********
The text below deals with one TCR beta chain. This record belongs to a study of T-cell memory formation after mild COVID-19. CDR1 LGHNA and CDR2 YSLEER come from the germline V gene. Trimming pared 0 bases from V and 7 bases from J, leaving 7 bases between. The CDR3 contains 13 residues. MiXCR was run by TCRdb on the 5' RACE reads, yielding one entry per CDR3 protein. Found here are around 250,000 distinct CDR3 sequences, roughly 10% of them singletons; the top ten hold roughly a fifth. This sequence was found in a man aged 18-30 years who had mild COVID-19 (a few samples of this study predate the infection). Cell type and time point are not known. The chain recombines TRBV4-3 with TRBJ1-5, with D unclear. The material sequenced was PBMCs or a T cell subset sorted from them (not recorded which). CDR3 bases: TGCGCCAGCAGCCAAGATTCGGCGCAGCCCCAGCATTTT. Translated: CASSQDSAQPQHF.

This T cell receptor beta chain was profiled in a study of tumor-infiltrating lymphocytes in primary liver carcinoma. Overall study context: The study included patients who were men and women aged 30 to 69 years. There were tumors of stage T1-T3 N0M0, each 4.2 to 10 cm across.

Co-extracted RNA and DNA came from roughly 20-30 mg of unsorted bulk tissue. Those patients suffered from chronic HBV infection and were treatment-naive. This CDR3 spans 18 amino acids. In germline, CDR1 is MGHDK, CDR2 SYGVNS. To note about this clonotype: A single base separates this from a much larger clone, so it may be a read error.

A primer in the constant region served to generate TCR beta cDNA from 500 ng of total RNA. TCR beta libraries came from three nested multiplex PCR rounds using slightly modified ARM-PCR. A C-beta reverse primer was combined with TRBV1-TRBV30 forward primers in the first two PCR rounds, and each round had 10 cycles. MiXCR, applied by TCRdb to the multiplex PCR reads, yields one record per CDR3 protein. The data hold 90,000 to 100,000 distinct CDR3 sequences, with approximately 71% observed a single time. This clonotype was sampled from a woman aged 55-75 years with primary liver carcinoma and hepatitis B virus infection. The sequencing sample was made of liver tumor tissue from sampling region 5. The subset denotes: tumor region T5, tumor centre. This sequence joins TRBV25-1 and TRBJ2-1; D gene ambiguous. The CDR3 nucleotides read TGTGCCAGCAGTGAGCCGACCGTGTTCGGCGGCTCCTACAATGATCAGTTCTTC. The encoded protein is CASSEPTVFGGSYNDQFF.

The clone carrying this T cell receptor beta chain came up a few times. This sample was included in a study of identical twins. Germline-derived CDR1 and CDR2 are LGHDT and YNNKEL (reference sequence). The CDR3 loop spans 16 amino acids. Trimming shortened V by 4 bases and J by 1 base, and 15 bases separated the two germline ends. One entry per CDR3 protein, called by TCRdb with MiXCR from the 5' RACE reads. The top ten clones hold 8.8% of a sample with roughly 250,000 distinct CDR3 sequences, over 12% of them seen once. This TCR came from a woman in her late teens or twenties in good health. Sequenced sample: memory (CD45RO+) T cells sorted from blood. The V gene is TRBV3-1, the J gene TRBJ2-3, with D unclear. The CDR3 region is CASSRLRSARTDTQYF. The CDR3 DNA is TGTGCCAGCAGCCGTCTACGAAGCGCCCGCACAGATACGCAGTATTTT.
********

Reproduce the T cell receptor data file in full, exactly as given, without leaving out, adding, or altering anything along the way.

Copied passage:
The text below deals with one TCR beta chain. This record belongs to a study of T-cell memory formation after mild COVID-19. CDR1 LGHNA and CDR2 YSLEER come from the germline V gene. Trimming pared 0 bases from V and 7 bases from J, leaving 7 bases between. The CDR3 contains 13 residues. MiXCR was run by TCRdb on the 5' RACE reads, yielding one entry per CDR3 protein. Found here are around 250,000 distinct CDR3 sequences, roughly 10% of them singletons; the top ten hold roughly a fifth. This sequence was found in a man aged 18-30 years who had mild COVID-19 (a few samples of this study predate the infection). Cell type and time point are not known. The chain recombines TRBV4-3 with TRBJ1-5, with D unclear. The material sequenced was PBMCs or a T cell subset sorted from them (not recorded which). CDR3 bases: TGCGCCAGCAGCCAAGATTCGGCGCAGCCCCAGCATTTT. Translated: CASSQDSAQPQHF.

This T cell receptor beta chain was profiled in a study of tumor-infiltrating lymphocytes in primary liver carcinoma. Overall study context: The study included patients who were men and women aged 30 to 69 years. There were tumors of stage T1-T3 N0M0, each 4.2 to 10 cm across.

Co-extracted RNA and DNA came from roughly 20-30 mg of unsorted bulk tissue. Those patients suffered from chronic HBV infection and were treatment-naive. This CDR3 spans 18 amino acids. In germline, CDR1 is MGHDK, CDR2 SYGVNS. To note about this clonotype: A single base separates this from a much larger clone, so it may be a read error.

A primer in the constant region served to generate TCR beta cDNA from 500 ng of total RNA. TCR beta libraries came from three nested multiplex PCR rounds using slightly modified ARM-PCR. A C-beta reverse primer was combined with TRBV1-TRBV30 forward primers in the first two PCR rounds, and each round had 10 cycles. MiXCR, applied by TCRdb to the multiplex PCR reads, yields one record per CDR3 protein. The data hold 90,000 to 100,000 distinct CDR3 sequences, with approximately 71% observed a single time. This clonotype was sampled from a woman aged 55-75 years with primary liver carcinoma and hepatitis B virus infection. The sequencing sample was made of liver tumor tissue from sampling region 5. The subset denotes: tumor region T5, tumor centre. This sequence joins TRBV25-1 and TRBJ2-1; D gene ambiguous. The CDR3 nucleotides read TGTGCCAGCAGTGAGCCGACCGTGTTCGGCGGCTCCTACAATGATCAGTTCTTC. The encoded protein is CASSEPTVFGGSYNDQFF.

The clone carrying this T cell receptor beta chain came up a few times. This sample was included in a study of identical twins. Germline-derived CDR1 and CDR2 are LGHDT and YNNKEL (reference sequence). The CDR3 loop spans 16 amino acids. Trimming shortened V by 4 bases and J by 1 base, and 15 bases separated the two germline ends. One entry per CDR3 protein, called by TCRdb with MiXCR from the 5' RACE reads. The top ten clones hold 8.8% of a sample with roughly 250,000 distinct CDR3 sequences, over 12% of them seen once. This TCR came from a woman in her late teens or twenties in good health. Sequenced sample: memory (CD45RO+) T cells sorted from blood. The V gene is TRBV3-1, the J gene TRBJ2-3, with D unclear. The CDR3 region is CASSRLRSARTDTQYF. The CDR3 DNA is TGTGCCAGCAGCCGTCTACGAAGCGCCCGCACAGATACGCAGTATTTT.